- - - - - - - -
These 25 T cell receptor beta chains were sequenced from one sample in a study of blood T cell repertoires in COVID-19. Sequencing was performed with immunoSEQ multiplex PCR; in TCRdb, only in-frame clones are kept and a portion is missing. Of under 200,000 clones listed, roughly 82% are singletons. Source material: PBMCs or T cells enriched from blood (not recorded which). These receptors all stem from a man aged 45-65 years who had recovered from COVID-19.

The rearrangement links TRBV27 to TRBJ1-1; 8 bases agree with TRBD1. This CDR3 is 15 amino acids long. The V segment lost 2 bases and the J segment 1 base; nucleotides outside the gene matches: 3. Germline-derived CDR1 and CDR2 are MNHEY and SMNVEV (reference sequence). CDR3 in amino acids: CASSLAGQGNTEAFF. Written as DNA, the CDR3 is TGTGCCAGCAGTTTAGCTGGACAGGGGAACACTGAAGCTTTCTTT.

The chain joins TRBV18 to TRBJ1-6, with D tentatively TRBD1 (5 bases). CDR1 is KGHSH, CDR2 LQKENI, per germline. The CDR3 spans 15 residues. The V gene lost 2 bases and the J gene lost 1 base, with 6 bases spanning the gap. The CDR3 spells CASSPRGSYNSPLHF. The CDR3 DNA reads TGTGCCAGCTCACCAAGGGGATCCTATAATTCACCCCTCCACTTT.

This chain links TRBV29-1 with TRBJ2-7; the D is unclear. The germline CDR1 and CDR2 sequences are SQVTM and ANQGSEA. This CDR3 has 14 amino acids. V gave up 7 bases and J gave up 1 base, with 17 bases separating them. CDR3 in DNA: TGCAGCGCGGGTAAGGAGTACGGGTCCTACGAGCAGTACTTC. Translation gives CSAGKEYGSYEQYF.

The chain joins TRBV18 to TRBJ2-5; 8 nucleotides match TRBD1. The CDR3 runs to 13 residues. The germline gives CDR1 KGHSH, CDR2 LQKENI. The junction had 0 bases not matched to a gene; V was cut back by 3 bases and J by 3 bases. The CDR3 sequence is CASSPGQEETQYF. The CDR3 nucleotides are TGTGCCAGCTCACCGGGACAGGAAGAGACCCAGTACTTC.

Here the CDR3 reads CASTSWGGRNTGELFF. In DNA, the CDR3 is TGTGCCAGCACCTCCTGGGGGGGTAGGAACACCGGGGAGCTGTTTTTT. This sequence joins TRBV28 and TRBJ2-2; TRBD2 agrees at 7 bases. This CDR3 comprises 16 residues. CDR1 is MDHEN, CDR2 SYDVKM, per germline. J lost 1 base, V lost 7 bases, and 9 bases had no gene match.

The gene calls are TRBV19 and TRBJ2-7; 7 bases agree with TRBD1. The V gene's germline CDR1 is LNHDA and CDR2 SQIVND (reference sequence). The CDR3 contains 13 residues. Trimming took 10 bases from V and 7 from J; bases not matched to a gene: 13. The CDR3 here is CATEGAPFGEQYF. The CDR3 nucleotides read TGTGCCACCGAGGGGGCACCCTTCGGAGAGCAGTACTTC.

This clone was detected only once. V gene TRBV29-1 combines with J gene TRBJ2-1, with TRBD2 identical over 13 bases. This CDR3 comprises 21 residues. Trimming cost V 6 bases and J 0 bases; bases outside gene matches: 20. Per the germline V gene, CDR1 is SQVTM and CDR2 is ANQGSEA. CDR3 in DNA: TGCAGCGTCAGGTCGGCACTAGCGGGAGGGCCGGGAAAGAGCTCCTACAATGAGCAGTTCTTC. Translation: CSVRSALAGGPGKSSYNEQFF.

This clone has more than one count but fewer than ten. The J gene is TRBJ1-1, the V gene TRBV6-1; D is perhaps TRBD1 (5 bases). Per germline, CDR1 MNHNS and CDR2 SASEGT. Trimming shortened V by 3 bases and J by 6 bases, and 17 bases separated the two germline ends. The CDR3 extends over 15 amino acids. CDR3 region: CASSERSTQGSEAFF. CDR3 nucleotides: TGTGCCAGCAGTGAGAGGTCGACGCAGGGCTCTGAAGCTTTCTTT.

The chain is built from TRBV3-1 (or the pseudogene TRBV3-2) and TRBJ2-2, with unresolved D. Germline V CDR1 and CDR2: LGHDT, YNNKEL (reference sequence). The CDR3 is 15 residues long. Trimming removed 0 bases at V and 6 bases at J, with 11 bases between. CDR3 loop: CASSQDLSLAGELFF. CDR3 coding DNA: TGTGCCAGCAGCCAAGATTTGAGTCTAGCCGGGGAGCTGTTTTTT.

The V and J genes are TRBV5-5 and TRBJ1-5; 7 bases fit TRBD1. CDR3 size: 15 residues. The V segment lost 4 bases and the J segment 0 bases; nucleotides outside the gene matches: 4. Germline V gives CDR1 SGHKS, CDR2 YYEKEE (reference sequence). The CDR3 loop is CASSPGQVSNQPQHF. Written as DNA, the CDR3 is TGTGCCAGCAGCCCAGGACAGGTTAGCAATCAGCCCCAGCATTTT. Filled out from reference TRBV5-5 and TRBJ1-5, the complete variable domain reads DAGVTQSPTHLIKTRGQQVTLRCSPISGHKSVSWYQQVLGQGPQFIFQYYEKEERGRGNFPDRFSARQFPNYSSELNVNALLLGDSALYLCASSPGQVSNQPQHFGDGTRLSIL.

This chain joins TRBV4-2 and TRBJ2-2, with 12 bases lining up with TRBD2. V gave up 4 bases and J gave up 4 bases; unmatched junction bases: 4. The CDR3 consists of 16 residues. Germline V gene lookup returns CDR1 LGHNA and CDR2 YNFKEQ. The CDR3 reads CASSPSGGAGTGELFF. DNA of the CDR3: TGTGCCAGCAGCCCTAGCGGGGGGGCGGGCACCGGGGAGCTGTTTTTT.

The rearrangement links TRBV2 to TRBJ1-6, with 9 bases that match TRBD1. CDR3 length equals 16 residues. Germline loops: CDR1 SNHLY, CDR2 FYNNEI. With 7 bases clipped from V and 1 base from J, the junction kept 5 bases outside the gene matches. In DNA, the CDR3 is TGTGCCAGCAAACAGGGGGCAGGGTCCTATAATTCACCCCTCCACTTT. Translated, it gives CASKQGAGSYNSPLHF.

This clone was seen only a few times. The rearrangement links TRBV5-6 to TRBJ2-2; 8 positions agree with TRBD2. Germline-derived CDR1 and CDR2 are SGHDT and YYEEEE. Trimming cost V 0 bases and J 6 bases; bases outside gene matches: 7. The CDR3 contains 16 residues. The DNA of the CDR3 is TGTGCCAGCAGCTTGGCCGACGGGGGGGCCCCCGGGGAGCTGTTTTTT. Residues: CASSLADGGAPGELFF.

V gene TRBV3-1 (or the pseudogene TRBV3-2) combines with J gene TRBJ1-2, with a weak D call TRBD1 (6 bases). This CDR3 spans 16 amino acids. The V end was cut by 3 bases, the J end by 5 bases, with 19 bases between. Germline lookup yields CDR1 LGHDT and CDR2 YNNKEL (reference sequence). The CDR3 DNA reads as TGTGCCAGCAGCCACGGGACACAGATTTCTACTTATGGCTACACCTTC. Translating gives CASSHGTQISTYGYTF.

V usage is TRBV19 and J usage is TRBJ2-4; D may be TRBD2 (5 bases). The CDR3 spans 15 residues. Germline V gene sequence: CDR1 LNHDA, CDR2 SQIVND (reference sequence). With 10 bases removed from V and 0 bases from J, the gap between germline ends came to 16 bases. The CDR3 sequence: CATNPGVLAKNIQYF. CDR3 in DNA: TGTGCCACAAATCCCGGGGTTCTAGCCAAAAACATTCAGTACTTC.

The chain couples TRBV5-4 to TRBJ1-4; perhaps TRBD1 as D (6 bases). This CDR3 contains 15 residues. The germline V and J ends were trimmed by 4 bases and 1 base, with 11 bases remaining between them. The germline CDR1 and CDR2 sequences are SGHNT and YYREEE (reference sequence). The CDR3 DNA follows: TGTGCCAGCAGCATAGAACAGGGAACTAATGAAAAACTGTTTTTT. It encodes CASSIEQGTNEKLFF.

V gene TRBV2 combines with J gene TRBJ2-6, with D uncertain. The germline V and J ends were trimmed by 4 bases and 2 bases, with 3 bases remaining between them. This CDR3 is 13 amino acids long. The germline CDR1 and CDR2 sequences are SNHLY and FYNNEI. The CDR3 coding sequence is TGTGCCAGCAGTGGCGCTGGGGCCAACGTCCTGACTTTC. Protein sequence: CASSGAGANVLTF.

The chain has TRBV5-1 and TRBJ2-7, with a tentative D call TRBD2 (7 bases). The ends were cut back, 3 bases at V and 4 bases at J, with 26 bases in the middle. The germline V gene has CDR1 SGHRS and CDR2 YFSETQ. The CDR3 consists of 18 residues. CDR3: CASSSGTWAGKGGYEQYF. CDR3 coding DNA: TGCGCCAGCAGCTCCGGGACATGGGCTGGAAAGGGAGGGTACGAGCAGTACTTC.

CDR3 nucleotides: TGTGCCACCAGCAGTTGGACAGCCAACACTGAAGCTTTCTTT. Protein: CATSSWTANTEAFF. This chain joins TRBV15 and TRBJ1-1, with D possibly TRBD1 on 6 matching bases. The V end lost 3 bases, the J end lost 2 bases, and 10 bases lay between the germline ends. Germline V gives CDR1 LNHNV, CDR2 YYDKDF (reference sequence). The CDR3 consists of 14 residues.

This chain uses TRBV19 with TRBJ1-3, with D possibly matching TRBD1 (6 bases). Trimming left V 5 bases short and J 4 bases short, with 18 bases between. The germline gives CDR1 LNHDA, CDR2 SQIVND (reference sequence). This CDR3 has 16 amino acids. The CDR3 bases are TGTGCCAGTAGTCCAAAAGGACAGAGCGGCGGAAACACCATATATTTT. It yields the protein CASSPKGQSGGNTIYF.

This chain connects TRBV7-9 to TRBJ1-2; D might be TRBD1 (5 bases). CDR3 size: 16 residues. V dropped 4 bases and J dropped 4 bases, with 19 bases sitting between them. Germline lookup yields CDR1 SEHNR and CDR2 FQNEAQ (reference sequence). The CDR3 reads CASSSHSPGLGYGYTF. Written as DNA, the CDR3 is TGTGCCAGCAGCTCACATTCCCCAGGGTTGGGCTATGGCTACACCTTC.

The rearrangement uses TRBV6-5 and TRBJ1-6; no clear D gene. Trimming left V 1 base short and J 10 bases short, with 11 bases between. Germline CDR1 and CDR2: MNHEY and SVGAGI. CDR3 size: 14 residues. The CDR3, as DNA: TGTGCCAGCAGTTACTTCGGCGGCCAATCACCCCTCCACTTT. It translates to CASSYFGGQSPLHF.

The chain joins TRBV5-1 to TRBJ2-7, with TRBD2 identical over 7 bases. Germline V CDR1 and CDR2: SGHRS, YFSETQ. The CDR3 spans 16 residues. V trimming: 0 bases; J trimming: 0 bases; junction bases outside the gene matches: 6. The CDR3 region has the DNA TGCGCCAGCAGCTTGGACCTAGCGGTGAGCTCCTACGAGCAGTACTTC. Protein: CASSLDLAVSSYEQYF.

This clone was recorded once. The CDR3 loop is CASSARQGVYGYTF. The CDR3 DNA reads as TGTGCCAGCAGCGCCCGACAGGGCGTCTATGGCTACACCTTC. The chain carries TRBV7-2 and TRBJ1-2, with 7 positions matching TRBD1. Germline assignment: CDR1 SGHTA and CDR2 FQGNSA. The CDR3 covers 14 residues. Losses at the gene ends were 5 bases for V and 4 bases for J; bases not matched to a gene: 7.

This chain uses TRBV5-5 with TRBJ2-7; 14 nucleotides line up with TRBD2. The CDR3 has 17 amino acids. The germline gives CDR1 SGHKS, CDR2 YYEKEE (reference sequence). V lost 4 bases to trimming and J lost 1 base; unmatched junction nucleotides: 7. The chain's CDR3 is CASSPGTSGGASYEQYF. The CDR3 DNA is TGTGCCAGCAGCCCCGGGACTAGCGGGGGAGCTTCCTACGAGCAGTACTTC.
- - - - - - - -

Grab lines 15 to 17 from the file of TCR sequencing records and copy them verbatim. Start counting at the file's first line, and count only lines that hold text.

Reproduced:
V gene TRBV3-1 (or the pseudogene TRBV3-2) combines with J gene TRBJ1-2, with a weak D call TRBD1 (6 bases). This CDR3 spans 16 amino acids. The V end was cut by 3 bases, the J end by 5 bases, with 19 bases between. Germline lookup yields CDR1 LGHDT and CDR2 YNNKEL (reference sequence). The CDR3 DNA reads as TGTGCCAGCAGCCACGGGACACAGATTTCTACTTATGGCTACACCTTC. Translating gives CASSHGTQISTYGYTF.

V usage is TRBV19 and J usage is TRBJ2-4; D may be TRBD2 (5 bases). The CDR3 spans 15 residues. Germline V gene sequence: CDR1 LNHDA, CDR2 SQIVND (reference sequence). With 10 bases removed from V and 0 bases from J, the gap between germline ends came to 16 bases. The CDR3 sequence: CATNPGVLAKNIQYF. CDR3 in DNA: TGTGCCACAAATCCCGGGGTTCTAGCCAAAAACATTCAGTACTTC.

The chain couples TRBV5-4 to TRBJ1-4; perhaps TRBD1 as D (6 bases). This CDR3 contains 15 residues. The germline V and J ends were trimmed by 4 bases and 1 base, with 11 bases remaining between them. The germline CDR1 and CDR2 sequences are SGHNT and YYREEE (reference sequence). The CDR3 DNA follows: TGTGCCAGCAGCATAGAACAGGGAACTAATGAAAAACTGTTTTTT. It encodes CASSIEQGTNEKLFF.